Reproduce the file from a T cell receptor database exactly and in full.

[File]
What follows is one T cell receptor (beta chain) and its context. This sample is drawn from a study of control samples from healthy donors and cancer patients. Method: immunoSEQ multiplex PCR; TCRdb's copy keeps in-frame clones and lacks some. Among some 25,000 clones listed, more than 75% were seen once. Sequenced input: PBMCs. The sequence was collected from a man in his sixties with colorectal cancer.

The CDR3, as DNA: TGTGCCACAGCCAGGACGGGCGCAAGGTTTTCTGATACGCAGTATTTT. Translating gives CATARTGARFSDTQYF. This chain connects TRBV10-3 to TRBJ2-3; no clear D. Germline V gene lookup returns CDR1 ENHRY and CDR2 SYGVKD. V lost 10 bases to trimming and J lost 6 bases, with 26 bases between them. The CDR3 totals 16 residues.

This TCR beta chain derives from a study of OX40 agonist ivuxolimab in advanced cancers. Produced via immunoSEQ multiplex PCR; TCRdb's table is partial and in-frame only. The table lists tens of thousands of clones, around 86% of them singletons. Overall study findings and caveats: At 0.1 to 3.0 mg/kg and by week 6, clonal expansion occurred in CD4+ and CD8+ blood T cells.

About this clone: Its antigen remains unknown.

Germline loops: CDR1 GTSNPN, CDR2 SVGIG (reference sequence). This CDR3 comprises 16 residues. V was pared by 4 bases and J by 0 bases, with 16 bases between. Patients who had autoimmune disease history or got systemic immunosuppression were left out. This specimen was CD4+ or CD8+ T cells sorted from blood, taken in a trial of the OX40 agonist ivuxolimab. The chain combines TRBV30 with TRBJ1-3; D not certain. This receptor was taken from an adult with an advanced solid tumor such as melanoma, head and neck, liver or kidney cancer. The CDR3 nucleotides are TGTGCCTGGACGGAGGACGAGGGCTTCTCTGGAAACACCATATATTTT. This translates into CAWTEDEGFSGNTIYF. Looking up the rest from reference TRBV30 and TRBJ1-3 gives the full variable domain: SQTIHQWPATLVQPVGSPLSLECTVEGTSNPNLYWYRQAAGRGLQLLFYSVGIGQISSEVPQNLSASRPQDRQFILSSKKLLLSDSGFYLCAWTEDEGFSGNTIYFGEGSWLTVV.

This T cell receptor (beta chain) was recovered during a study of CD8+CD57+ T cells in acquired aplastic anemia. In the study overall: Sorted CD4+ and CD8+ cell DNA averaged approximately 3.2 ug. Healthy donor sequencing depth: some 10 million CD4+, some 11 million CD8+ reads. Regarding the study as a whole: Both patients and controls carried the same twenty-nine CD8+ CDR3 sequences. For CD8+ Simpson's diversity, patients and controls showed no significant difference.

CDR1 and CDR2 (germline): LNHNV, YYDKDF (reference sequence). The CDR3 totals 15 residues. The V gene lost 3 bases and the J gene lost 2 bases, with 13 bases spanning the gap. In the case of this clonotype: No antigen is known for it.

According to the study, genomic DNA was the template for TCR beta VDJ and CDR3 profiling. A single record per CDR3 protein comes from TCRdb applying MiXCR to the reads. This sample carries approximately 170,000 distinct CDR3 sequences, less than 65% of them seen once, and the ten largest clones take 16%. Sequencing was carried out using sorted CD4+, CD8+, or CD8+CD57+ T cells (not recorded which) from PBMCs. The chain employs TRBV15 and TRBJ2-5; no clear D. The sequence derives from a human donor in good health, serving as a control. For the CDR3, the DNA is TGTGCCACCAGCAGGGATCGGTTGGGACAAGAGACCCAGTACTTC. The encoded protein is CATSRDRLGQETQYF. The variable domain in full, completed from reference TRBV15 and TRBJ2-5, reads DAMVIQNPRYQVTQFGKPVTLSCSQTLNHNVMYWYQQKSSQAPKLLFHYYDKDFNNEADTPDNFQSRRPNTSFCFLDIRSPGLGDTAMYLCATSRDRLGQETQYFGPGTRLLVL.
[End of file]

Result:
What follows is one T cell receptor (beta chain) and its context. This sample is drawn from a study of control samples from healthy donors and cancer patients. Method: immunoSEQ multiplex PCR; TCRdb's copy keeps in-frame clones and lacks some. Among some 25,000 clones listed, more than 75% were seen once. Sequenced input: PBMCs. The sequence was collected from a man in his sixties with colorectal cancer.

The CDR3, as DNA: TGTGCCACAGCCAGGACGGGCGCAAGGTTTTCTGATACGCAGTATTTT. Translating gives CATARTGARFSDTQYF. This chain connects TRBV10-3 to TRBJ2-3; no clear D. Germline V gene lookup returns CDR1 ENHRY and CDR2 SYGVKD. V lost 10 bases to trimming and J lost 6 bases, with 26 bases between them. The CDR3 totals 16 residues.

This TCR beta chain derives from a study of OX40 agonist ivuxolimab in advanced cancers. Produced via immunoSEQ multiplex PCR; TCRdb's table is partial and in-frame only. The table lists tens of thousands of clones, around 86% of them singletons. Overall study findings and caveats: At 0.1 to 3.0 mg/kg and by week 6, clonal expansion occurred in CD4+ and CD8+ blood T cells.

About this clone: Its antigen remains unknown.

Germline loops: CDR1 GTSNPN, CDR2 SVGIG (reference sequence). This CDR3 comprises 16 residues. V was pared by 4 bases and J by 0 bases, with 16 bases between. Patients who had autoimmune disease history or got systemic immunosuppression were left out. This specimen was CD4+ or CD8+ T cells sorted from blood, taken in a trial of the OX40 agonist ivuxolimab. The chain combines TRBV30 with TRBJ1-3; D not certain. This receptor was taken from an adult with an advanced solid tumor such as melanoma, head and neck, liver or kidney cancer. The CDR3 nucleotides are TGTGCCTGGACGGAGGACGAGGGCTTCTCTGGAAACACCATATATTTT. This translates into CAWTEDEGFSGNTIYF. Looking up the rest from reference TRBV30 and TRBJ1-3 gives the full variable domain: SQTIHQWPATLVQPVGSPLSLECTVEGTSNPNLYWYRQAAGRGLQLLFYSVGIGQISSEVPQNLSASRPQDRQFILSSKKLLLSDSGFYLCAWTEDEGFSGNTIYFGEGSWLTVV.

This T cell receptor (beta chain) was recovered during a study of CD8+CD57+ T cells in acquired aplastic anemia. In the study overall: Sorted CD4+ and CD8+ cell DNA averaged approximately 3.2 ug. Healthy donor sequencing depth: some 10 million CD4+, some 11 million CD8+ reads. Regarding the study as a whole: Both patients and controls carried the same twenty-nine CD8+ CDR3 sequences. For CD8+ Simpson's diversity, patients and controls showed no significant difference.

CDR1 and CDR2 (germline): LNHNV, YYDKDF (reference sequence). The CDR3 totals 15 residues. The V gene lost 3 bases and the J gene lost 2 bases, with 13 bases spanning the gap. In the case of this clonotype: No antigen is known for it.

According to the study, genomic DNA was the template for TCR beta VDJ and CDR3 profiling. A single record per CDR3 protein comes from TCRdb applying MiXCR to the reads. This sample carries approximately 170,000 distinct CDR3 sequences, less than 65% of them seen once, and the ten largest clones take 16%. Sequencing was carried out using sorted CD4+, CD8+, or CD8+CD57+ T cells (not recorded which) from PBMCs. The chain employs TRBV15 and TRBJ2-5; no clear D. The sequence derives from a human donor in good health, serving as a control. For the CDR3, the DNA is TGTGCCACCAGCAGGGATCGGTTGGGACAAGAGACCCAGTACTTC. The encoded protein is CATSRDRLGQETQYF. The variable domain in full, completed from reference TRBV15 and TRBJ2-5, reads DAMVIQNPRYQVTQFGKPVTLSCSQTLNHNVMYWYQQKSSQAPKLLFHYYDKDFNNEADTPDNFQSRRPNTSFCFLDIRSPGLGDTAMYLCATSRDRLGQETQYFGPGTRLLVL.